Johanna Rouhani  15:04

Okay, that’s great. And so my final question is, what do you think the world’s biggest problem is?

 

Lois Gibbs  15:15

Oh, wow, I think the world’s biggest problem is just simply justice. You know, and, and you paint it all different ways, but people are not treated the same. You know, there’s gender justice, there’s race, justice, there’s class justice, there’s environmental justice, there’s, I mean, we have climate change in the whole island, people are going to be homeless, right? And, and why are we not? Why aren’t we not screaming and saying, Oh, my gosh, what are we going to do? And how do we fix that? Because there are people and, and, you know, people have certain colors, and certain whales and certain religions and classes don’t receive the same justice as others and, and, and the same, the same sense of worth and value to our, to our world. And I really think you know, that that is our problem. Because if everybody was the same in the sense of, you know, hierarchy and, and caring, then we, you know, we wouldn’t have climate change right now. We’d be working with our indigenous brothers and sisters all across the country to say, oh, my gosh, how do we do this? Right? And how do we collectively from every country from every point in the globe, make this happen and but we’re not is the greedy people and they don’t care about people of color. They don’t care about poor people, they don’t care about the island people. So I think you know, people in in in equality and injustice for all people is really the biggest problem because I think we will solve that which I don’t think we ever can, by the way, just to be realistic. But if we could solve that, the rest of the problems would dissolve.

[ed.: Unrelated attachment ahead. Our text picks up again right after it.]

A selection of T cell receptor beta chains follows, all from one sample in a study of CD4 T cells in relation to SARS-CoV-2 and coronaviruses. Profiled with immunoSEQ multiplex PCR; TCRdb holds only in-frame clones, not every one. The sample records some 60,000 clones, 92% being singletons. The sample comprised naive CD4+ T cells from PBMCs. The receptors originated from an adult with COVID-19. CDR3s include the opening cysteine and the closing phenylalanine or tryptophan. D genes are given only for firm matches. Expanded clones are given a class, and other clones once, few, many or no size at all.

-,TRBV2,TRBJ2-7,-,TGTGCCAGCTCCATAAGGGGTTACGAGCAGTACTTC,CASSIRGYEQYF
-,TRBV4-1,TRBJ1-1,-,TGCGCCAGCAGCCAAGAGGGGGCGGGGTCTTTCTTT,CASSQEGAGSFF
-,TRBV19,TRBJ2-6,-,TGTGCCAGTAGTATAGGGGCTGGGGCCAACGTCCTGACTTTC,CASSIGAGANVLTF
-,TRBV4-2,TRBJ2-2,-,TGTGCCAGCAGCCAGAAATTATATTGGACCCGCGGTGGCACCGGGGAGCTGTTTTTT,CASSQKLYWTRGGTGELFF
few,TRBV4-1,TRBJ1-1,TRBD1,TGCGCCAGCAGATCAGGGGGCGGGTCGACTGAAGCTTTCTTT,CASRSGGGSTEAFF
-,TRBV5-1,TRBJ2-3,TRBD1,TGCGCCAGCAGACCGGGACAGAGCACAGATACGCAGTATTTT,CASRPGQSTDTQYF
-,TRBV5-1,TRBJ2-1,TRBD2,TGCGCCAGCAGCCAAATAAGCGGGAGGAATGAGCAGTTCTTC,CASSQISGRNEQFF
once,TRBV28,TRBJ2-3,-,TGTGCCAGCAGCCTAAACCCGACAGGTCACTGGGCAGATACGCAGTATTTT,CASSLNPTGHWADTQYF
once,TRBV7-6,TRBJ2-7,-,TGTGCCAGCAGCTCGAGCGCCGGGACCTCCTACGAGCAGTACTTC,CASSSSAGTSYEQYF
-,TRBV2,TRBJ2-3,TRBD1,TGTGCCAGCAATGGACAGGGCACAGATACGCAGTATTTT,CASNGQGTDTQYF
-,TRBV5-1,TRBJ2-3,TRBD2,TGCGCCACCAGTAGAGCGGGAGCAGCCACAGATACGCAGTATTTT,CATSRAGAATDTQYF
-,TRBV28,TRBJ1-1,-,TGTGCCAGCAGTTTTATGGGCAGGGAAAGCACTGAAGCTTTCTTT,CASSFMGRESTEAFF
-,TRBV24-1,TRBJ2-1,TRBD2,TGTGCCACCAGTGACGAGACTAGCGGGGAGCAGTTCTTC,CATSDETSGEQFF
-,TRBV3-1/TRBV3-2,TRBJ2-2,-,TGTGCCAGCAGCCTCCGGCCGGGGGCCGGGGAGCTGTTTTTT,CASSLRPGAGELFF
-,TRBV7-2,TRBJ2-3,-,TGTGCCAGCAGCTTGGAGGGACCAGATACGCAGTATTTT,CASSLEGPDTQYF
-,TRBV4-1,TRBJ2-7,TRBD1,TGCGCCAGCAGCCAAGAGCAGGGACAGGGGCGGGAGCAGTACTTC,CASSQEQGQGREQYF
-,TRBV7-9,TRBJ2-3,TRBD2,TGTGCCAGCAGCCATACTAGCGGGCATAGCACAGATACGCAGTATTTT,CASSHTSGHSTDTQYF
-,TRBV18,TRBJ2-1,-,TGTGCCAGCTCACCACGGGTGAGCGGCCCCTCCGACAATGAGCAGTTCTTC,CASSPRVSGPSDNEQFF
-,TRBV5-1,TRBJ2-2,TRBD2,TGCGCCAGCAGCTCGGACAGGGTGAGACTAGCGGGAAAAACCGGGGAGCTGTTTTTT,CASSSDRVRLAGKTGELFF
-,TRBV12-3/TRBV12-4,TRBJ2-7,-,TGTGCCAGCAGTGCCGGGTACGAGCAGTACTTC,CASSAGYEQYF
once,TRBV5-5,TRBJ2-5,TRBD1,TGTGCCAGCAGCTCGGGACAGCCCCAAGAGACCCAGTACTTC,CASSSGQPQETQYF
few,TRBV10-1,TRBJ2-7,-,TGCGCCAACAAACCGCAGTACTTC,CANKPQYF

Johanna Rouhani  16:59

Thank you so much.

 

Lois Gibbs  17:01

Thank you, thank you for the interview and and good luck with your work and your activism. I really admire you.

 

Johanna Rouhani  17:09

Thank you.

 

Outro  17:22

Thank you for listening to Storyworld Be sure to follow us on Instagram and Facebook at WPI global lab and our website global lab.wpi.edu. Stay tuned for more from the global lab.